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Instilling the Solemnity of Chernobyl

Just a few metres from the central Kontraktova Ploshcha metro station and close to the River Dnieper in the old district of Podil, the Ukrainian National Chornobyl Museum in Kyiv is hardly understandable by the western foreigners who visit it. And not just because of its old appearance and lack of explanations in English. Created in 1992 and funded by the Chernobyl Recovery and Development Programme, the museum looks old but is able to instil the solemnity of the tragedy.

While anyone would expect a documentation of the disaster and the destruction that took place and is still threatening the northern part of Ukraine and Belarus, the installations in the museum’s four rooms looks more like an impressive memorial, where memories of the tragic events that injured this part of Ukraine are collected and preserved, to give the deserved dignity to this human tragedy.

April 25, 2016 - Giacomo Manca - Articles and Commentary

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No pictures of the brutal effects of the radiation are shown, neither a celebration of the heroism of the emergency workers who participated in the very first containment of the disaster as soldiers and fire fighters, who were not completely aware of the dangers. The “liquidators”, an army of volunteers, both military and civilian, who took part in the operation, were recruited with great promises, but nowadays almost forgotten by their post-Soviet government. As a memorial, however, the museum seems to thank these people, many of whom lost their lives in the years after the disaster, and their families, on whom the effects of the destruction took its toll.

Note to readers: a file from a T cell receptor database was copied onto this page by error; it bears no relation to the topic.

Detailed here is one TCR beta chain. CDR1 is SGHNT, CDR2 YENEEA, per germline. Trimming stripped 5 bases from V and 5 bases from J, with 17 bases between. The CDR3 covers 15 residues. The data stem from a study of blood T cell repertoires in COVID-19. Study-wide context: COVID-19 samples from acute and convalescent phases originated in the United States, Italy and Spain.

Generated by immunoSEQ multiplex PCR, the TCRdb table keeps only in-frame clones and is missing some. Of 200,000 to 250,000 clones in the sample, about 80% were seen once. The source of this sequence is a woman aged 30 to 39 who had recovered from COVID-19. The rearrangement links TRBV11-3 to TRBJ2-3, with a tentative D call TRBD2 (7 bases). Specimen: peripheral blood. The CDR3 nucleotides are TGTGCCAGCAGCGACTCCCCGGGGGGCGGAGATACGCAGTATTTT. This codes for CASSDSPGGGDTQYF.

The “scenic installation”, a little bit old but interactive and original, combines pictures of the heroes who took part in the clean-up work in the area after the tragedy. A gloomy sequence of black road signs from the abandoned villages in the area and the memories of the ghost town of Pyrpiat are put together with the remains of religious ornaments from the destroyed area, making a solemn impression containing the stuffed toys found in the exclusion zone.

And then the pictures and memories of the forced and blind celebrations of Labour Day in Kyiv, just a few days after the tragedy, which together with the missed information about food contamination, condemned thousands of people to degrading illnesses; as well as the lies in the Soviet press and the alarm of the Western media, up to the UN aid programmes and the charity initiatives in Western Europe to receive “Chernobyl’s children”.

Now that it is possible to enter the exclusion zone and the government organises official tours in the area where nature prevails over the grey and decaying structures of buildings, this old and outdated museum still calls for the memory of the human catastrophe, and has added a few more panels on the incident at Fukushima, reminding us of what happened with its sad and elegant installations. And the forgotten victims of the tragedy, the hundreds of thousands of liquidators who lost their youth and strength fighting to save millions of people.

Giacomo Manca is a Contributing Editor with New Eastern Europe. He is currently finishing his MA in International Relations at the University of Bologna in Italy. 



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